Following Viktor Orbán’s landslide victory earlier this month, many commentators worried about the future of democracy in Hungary.
But “Orbanism” does not stop at Hungary’s border. One of Orbán closest allies, Slovenia’s Prime Minister Janez Janša, has deployed the same autocratic playbook for years — and on Sunday, seeks re-election to push the EU even further along in its anti-democratic drift.
As Prime Minister, Janša has waged war on political parties of the opposition, journalists, press freedoms, environmental rights, and the very right to protest.
Recently, Janša’s government attempted to ban the political party Levica, as well as labeling the Progressive International a “terrorist” organization.
The attack on Levica was not rhetorical. The Slovenian Constitutional Court, the highest court in the land, was forced to vote on banning the party in an escalation of Slovenia’s legal warfare. In Janša’s Slovenia, simply proposing an alternative vision for society is enough to jeopardize your political rights.
Along with direct attacks against political opponents, the government has led concerted efforts to undermine press freedom and even the standing of individual journalists. The European Centre for Press & Media Freedom warned in no uncertain terms: “Prime Minister Janez Janša is overseeing an increasingly systematic effort to undermine critical media.”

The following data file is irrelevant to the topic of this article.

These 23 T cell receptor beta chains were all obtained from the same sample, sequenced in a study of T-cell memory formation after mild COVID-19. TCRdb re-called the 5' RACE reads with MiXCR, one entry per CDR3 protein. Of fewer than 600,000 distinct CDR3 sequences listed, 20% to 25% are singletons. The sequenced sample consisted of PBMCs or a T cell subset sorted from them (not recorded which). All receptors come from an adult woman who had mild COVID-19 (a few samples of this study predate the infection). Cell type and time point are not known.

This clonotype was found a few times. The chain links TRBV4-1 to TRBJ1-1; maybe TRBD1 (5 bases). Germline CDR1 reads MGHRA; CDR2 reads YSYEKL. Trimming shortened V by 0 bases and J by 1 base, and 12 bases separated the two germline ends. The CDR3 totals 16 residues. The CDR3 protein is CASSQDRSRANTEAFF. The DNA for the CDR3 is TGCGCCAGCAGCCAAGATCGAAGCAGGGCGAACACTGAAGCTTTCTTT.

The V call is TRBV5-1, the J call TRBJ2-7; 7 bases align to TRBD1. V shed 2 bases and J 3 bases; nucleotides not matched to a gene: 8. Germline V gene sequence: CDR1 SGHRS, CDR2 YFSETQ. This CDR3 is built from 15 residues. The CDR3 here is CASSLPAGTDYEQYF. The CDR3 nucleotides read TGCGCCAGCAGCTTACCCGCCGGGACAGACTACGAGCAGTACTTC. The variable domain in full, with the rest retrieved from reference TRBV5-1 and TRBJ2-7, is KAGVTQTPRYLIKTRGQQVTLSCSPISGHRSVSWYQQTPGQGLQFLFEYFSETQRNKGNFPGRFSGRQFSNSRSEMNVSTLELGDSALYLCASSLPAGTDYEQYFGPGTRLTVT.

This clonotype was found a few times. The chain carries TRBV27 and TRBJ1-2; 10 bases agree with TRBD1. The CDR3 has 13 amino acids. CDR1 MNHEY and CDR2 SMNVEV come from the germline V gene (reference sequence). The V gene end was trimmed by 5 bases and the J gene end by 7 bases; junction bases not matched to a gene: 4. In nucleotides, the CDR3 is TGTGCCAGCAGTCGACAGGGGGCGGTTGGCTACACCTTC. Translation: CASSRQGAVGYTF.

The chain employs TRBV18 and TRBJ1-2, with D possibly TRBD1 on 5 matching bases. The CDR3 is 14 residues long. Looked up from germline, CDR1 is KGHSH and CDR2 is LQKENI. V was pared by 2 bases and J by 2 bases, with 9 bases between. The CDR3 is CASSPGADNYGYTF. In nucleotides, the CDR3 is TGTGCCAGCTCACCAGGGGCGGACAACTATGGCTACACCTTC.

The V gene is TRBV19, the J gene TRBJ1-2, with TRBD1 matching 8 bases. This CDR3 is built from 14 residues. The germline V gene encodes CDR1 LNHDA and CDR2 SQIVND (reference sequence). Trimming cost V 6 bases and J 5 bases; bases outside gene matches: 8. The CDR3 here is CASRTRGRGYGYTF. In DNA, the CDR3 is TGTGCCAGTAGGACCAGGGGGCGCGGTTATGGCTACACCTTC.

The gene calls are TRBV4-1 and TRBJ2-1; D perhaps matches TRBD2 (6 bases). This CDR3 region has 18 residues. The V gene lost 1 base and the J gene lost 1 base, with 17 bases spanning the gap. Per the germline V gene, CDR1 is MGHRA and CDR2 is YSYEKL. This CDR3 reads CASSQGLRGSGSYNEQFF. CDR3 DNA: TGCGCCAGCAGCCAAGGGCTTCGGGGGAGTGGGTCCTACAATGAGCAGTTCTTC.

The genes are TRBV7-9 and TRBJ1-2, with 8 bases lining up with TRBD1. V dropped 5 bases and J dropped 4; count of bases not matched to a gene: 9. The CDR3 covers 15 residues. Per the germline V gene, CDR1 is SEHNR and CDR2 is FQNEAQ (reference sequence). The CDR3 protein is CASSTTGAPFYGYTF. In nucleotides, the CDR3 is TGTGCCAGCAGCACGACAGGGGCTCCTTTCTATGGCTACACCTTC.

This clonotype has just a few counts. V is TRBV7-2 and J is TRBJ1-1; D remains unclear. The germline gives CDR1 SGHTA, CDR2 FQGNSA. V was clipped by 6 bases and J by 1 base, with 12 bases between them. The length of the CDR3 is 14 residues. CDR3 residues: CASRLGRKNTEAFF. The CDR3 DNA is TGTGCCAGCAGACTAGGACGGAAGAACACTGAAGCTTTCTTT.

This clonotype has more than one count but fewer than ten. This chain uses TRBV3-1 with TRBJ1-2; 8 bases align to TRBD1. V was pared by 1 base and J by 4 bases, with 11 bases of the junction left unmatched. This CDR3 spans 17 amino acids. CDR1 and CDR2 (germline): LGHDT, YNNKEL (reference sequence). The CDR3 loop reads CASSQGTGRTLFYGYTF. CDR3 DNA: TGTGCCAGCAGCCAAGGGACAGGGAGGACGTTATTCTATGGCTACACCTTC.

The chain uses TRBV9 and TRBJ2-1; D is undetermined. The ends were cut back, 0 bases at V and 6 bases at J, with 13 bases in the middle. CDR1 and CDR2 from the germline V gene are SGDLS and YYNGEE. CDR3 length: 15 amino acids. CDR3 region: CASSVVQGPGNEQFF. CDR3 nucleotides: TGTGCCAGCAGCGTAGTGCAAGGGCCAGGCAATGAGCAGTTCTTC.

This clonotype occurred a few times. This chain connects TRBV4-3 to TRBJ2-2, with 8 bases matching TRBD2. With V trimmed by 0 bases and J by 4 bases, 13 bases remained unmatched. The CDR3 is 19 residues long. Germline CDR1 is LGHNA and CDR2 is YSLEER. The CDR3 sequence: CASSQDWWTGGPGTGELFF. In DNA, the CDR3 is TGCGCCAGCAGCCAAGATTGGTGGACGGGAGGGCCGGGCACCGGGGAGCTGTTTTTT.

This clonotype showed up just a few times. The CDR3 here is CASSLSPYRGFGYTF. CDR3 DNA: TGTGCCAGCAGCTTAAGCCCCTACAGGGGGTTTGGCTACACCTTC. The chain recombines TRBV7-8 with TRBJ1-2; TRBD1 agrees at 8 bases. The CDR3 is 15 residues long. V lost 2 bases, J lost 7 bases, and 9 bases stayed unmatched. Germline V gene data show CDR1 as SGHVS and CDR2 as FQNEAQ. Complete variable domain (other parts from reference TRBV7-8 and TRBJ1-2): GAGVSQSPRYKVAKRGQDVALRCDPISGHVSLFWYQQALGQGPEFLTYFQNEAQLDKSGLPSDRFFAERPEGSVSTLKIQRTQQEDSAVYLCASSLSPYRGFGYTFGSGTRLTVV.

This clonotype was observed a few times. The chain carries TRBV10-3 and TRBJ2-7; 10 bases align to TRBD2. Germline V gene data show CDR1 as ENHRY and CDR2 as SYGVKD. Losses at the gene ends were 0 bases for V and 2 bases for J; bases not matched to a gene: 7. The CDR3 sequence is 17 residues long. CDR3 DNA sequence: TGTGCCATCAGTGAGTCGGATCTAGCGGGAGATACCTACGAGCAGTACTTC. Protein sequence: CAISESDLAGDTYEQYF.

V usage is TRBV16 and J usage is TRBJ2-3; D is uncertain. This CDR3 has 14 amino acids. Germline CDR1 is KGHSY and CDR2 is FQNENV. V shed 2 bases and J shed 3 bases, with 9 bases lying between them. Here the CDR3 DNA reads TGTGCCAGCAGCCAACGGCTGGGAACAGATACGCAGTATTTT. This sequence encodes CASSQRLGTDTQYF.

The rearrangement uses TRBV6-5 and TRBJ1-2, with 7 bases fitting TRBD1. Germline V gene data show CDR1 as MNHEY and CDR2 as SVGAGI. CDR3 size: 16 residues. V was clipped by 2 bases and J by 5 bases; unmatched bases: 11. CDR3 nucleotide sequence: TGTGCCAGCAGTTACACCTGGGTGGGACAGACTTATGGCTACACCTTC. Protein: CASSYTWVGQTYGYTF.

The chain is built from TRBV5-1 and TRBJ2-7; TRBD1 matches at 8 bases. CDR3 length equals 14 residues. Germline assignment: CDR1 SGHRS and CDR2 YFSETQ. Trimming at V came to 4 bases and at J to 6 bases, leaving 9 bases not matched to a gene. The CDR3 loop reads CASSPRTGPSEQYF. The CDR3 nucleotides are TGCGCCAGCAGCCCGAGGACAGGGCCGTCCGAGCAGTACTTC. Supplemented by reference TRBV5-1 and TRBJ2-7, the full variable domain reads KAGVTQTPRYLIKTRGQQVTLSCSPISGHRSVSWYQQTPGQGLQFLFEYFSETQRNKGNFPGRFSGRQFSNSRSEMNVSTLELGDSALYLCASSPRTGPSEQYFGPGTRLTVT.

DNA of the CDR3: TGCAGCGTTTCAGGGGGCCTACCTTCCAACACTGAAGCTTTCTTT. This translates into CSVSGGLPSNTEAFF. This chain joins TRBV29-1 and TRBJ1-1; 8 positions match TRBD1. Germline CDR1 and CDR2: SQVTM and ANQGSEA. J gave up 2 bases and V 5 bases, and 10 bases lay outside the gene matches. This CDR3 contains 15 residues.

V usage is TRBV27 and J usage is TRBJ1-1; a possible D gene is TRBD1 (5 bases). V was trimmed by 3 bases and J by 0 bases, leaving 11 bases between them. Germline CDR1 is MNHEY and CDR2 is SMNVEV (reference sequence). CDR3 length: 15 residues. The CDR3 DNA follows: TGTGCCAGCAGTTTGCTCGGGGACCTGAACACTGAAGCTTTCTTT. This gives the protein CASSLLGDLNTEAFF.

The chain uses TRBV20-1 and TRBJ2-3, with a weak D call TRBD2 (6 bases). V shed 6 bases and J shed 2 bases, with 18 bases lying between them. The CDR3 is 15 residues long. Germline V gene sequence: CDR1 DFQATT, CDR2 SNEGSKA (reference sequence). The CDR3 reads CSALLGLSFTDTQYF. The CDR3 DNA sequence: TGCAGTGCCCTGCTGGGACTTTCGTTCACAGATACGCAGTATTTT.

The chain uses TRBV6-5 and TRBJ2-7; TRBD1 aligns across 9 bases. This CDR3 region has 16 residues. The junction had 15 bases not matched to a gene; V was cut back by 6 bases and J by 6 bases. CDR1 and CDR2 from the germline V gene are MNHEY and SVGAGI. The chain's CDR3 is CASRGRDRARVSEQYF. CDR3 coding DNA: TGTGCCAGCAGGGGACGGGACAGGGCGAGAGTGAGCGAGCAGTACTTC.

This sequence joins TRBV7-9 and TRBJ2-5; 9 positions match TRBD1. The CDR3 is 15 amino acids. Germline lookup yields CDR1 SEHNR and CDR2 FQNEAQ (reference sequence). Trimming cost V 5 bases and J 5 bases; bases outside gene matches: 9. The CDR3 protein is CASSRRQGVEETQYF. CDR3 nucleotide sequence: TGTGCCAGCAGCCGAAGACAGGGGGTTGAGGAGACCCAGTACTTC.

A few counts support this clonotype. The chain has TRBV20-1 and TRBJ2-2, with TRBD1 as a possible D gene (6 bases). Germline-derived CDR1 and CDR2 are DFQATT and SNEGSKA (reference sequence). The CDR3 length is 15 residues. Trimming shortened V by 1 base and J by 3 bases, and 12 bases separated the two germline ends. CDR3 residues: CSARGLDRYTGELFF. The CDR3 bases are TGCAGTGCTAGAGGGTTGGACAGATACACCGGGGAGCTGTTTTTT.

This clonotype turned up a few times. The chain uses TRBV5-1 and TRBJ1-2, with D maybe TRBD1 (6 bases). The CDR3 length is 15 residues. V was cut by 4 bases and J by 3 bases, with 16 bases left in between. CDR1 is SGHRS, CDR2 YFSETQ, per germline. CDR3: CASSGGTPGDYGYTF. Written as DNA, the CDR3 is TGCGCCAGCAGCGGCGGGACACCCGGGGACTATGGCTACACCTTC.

In attempts to publicly humiliate and pressure the press, Janša called one reporter a “potential terrorist” and used misogynistic attacks saying two women journalists were “prostituting themselves” after they revealed links of several SDS top party members to neo-Nazi groups online.
Most worrying of all, his government has worked to starve Slovenian Press Agency (STA) through suspension of its funding, effectively kneecapping substantive, independent public media to facilitate a strategy of media capture by friendly political forces. In response to a “deteriorating situation for media freedom in Slovenia” and Janša’s “attempts to exert greater control” over the country’s public media, multiple media watchdogs urgently appealed last year directly to the European Commission.
He has labeled as “criminal” massive peaceful protests against his government, led by trade unions, journalists, and social movements. After alleged police misconduct during large protests in Ljubljana during 2020, groups like Amnesty International raised the alarm. “Freedom of peaceful assembly for the purpose of protest and freedom of expression are becoming endangered in Slovenia,” wrote Amnesty’s national director.
That is why the Progressive International is mobilizing now to Ljubljana: to stand with our members as they struggle to defend the country’s democratic institutions and fight for the rights to work, health, housing, and habitat. Few may be paying attention to Slovenia’s general election this Sunday. But for Europe, the stakes could not be higher.
Photo: Pedro Szekely/Flickr